Opponent Analysis: Keys to Arizona

On Saturday, Autzen Stadium will be the furthest possible point from traditional football. The Arizona-Oregon battle will be a duel of spread offensive gurus going at it, combined with a 3-3-5 vs. 3-4 Hybrid defensive showdown.

Last year, Oregon ran all over the Wildcats in Tucson, and will be looking to do much of the same on Saturday. While Arizona will bring a tremendously different defensive scheme to the table this season, Oregon’s star quarterback Marcus Mariota has yet to indicate that he won’t be up to the challenge of dissecting the confusing 3-3-5 front. On the other sideline, though, is Arizona’s Matt Scott, who looks to be ready to take on the lighting fast Oregon defense.

Oregon’s strategy hasn’t changed very much since Chip Kelly took over, as the Ducks have merely altered the aesthetics of some of their concepts. So far the system could not be more effective, and is among the tops in total yardage and rushing every season since his arrival. Adding a quarterback with elite talent takes an already elite offensive system, and makes it even deadlier. Marcus Mariota has been just that - elite; the freshman has wowed every coach, announcer, and analyst who has watched him over these past three weeks, and is poised to make a great PAC-12 debut.

I could call Mariota the best quarterback in the conference, but I’d be forgetting about Matt Scott. And USC and has a pretty decent one too.

Matt Scott is nearly identical to Mariota in regards to physical tools (tall, athletic, commanding poise inside of the pocket, deceptive speed, and a deadly arm), but the way that he is used inside of Rodriguez’s offense is very different from how Mariota is used in Chip’s offense.

Scott thoroughly carved up the Oklahoma State defense a few weeks ago, and most of that is due to his ability to make defenses “pick their poison.” Rodriguez has always been known for using his personnel extremely well, and as expected, his best playmaker is given the most opportunities.

Rodriguez gave Scott plenty of easy reads throughout the game. Here is the Scat play, which is one of Oregon’s staples as well.

Scott anticipates zone coverage from OSU. The linebacker quickly drops into his curl-flat zone, turning his shoulders to the sideline.

Scott and his receiver execute perfectly. The receiver sits down in between the two zones, and leaves plenty of room to run up the seam after the catch. Oregon loves zone blitzes, which are negated by efficient quick passes; something Scott and his receiving corps have down pat.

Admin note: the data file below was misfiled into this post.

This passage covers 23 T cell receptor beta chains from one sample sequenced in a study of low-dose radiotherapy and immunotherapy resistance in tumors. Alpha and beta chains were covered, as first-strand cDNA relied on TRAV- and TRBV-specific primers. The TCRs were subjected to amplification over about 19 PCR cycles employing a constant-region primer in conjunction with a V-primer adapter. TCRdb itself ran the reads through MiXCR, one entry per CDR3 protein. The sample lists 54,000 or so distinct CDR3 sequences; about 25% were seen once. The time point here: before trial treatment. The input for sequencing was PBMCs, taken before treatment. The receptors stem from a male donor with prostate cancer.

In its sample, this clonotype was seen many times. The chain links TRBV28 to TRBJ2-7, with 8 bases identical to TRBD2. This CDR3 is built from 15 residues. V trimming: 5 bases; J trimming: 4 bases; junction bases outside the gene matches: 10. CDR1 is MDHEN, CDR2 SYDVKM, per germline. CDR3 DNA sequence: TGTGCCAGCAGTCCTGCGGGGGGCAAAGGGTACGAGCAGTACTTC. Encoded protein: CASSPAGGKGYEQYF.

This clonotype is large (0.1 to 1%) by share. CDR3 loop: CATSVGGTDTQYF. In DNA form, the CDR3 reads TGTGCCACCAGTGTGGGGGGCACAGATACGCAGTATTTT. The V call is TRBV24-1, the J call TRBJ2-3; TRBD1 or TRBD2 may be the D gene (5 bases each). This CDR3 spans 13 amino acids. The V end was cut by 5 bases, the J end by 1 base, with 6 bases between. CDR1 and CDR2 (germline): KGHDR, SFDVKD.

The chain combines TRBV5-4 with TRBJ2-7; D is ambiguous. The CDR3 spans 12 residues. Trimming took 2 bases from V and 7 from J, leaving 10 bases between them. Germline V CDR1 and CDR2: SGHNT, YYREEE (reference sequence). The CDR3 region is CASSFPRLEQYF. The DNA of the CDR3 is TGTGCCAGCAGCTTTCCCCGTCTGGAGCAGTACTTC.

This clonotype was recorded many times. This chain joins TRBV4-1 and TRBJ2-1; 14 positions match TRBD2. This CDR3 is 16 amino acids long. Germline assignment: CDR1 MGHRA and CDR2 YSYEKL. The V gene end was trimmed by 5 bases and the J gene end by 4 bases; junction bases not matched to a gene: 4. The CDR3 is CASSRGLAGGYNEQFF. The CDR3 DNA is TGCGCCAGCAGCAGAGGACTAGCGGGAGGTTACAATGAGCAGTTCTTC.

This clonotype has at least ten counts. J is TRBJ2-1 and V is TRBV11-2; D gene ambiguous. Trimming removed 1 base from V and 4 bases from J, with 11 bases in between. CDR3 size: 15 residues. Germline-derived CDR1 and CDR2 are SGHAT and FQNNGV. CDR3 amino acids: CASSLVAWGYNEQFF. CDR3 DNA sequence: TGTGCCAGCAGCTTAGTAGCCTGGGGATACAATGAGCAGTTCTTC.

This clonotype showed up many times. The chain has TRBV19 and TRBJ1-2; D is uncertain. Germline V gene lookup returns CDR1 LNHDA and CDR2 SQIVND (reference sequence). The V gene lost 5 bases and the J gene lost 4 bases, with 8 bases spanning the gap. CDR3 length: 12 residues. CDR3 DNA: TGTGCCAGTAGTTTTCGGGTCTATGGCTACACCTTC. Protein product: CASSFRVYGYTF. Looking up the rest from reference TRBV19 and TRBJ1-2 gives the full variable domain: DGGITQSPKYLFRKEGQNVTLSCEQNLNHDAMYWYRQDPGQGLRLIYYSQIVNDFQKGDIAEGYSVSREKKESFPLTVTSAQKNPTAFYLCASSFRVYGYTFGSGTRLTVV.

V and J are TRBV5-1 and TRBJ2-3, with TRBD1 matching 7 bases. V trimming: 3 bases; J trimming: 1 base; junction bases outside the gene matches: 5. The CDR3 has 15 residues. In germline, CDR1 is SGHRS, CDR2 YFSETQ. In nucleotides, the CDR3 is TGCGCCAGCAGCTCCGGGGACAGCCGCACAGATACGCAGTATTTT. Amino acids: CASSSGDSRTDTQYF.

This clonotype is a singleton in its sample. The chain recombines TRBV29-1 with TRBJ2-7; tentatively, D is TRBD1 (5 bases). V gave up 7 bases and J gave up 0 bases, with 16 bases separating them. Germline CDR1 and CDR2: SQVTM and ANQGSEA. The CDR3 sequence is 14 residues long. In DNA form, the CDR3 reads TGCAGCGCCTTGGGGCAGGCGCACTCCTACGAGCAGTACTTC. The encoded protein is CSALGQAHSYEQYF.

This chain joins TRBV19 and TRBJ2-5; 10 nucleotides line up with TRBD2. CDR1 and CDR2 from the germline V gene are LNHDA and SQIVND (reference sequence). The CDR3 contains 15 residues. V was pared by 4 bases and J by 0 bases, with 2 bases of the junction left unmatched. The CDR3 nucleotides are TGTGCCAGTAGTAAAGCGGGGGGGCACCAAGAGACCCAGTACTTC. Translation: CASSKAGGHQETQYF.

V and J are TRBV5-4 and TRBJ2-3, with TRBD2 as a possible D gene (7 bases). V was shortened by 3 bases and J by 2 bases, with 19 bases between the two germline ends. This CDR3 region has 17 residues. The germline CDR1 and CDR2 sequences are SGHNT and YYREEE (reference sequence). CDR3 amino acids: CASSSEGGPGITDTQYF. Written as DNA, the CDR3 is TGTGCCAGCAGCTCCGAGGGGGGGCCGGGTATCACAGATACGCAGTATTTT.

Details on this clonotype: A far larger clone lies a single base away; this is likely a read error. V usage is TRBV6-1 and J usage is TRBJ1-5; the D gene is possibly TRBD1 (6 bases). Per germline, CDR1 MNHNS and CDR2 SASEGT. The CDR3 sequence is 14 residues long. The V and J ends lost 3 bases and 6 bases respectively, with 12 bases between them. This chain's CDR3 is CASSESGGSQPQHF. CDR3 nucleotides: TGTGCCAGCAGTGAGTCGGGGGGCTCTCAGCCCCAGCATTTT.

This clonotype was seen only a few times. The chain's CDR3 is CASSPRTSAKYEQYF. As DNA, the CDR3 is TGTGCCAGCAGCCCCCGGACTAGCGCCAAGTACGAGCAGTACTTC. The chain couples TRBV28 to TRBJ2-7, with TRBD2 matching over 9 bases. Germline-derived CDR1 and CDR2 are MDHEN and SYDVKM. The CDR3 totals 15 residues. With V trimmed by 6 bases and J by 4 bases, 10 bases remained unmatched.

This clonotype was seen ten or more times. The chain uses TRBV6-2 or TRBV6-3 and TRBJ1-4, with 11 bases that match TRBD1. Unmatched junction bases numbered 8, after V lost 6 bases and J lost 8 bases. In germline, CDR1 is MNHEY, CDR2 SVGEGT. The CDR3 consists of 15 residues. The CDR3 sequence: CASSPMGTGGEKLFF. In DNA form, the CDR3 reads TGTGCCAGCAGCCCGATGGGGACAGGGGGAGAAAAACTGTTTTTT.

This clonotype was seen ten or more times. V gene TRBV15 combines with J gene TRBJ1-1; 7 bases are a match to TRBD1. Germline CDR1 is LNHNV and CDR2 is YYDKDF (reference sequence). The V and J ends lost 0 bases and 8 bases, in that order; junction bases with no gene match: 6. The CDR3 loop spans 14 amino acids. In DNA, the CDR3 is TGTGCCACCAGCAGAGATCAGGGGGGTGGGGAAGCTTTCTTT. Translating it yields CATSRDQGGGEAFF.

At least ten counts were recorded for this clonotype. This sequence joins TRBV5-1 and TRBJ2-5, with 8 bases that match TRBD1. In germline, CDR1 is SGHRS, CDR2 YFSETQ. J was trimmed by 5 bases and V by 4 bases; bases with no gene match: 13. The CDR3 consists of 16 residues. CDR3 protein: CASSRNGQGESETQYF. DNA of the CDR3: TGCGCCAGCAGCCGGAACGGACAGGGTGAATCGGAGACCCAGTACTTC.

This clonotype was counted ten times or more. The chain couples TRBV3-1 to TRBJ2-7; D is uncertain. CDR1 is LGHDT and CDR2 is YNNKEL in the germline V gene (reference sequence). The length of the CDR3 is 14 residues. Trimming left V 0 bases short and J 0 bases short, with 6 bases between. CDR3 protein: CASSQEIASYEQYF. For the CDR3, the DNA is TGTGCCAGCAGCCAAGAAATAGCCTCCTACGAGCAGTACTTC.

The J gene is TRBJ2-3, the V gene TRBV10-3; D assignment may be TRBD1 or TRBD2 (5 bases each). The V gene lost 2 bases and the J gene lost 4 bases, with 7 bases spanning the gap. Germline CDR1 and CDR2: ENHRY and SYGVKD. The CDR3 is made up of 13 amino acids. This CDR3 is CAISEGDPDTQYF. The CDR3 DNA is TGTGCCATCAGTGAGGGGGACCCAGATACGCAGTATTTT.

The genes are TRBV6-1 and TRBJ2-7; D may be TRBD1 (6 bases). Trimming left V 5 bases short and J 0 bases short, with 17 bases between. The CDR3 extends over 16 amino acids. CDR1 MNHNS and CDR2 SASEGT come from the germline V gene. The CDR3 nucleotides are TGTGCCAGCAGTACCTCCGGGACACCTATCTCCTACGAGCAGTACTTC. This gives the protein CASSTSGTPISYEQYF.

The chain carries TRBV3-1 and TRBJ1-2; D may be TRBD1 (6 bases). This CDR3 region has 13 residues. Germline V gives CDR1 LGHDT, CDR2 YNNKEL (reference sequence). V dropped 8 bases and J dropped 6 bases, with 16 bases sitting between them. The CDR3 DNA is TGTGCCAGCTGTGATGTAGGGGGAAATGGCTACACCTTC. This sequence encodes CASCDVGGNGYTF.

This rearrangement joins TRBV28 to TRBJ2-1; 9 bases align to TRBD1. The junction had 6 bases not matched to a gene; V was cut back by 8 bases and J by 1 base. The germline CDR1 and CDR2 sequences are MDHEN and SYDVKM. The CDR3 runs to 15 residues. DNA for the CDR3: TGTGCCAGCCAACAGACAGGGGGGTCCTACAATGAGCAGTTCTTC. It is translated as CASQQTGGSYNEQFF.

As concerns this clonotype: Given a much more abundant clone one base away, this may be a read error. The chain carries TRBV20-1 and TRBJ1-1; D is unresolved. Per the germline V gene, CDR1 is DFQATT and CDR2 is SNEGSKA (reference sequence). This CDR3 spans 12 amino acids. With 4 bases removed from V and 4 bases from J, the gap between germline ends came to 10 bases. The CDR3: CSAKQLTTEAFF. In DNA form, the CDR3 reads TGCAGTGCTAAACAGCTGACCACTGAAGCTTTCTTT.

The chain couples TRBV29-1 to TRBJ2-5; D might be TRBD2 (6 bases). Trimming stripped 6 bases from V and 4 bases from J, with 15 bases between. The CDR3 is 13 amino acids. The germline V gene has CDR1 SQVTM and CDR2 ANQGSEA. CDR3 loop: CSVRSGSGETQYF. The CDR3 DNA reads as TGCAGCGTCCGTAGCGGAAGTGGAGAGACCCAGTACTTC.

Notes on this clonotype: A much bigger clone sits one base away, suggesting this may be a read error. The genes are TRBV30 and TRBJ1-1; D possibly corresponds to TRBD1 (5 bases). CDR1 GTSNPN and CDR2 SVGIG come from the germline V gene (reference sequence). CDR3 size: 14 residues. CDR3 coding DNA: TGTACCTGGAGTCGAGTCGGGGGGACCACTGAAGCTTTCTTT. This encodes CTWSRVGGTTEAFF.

When the Wildcats spread the field, they have repeatedly gone back to empty sets, giving Scott wide passing lanes, and running lanes as well. In this play, the offensive line only needed one block to spring Scott, indicating that the Cowboys would rather recover to a QB run than let Scott throw the ball close to the goal line.

The only problem is, Scott is quick enough to make it hard to track him down in the open field. He hit the hole hard and ran into the endzone with ease against an empty box.

When a QB can run between the tackles, goal line defenses tend to overcompensate for multiple scoring threats in the backfield. On this goal line play, OSU finally stacked the box against Scott. Rodriguez dials up the perfect play-action pop pass in response.

The defense is extremely focused on stopping Scott and his running back in the box, leaving single coverage on all three receivers to Scott’s front-side. The real read comes in the green circle, as Scott determines whether to pop the ball up for his receivers or his H-Back. The defender has plenty of choices to make: stop the run, stop the inside route, or stop the outside route.

Unfortunately for the defender, he guesses wrong, and lets the H-Back leak into the endzone. When Scott throws the ball, he ends up having two receivers wide open in the endzone.

It goes without saying, Oregon’s defense will have their hands full with Scott and his numerous weapons. Hopefully they’ll play sound enough fundamentally to slow down what looks to be an extremely dangerous Arizona team. As for the Wildcat’s defense holding the Ducks back enough to give Scott a shot at the upset? We’ll have to hold off on that prediction.

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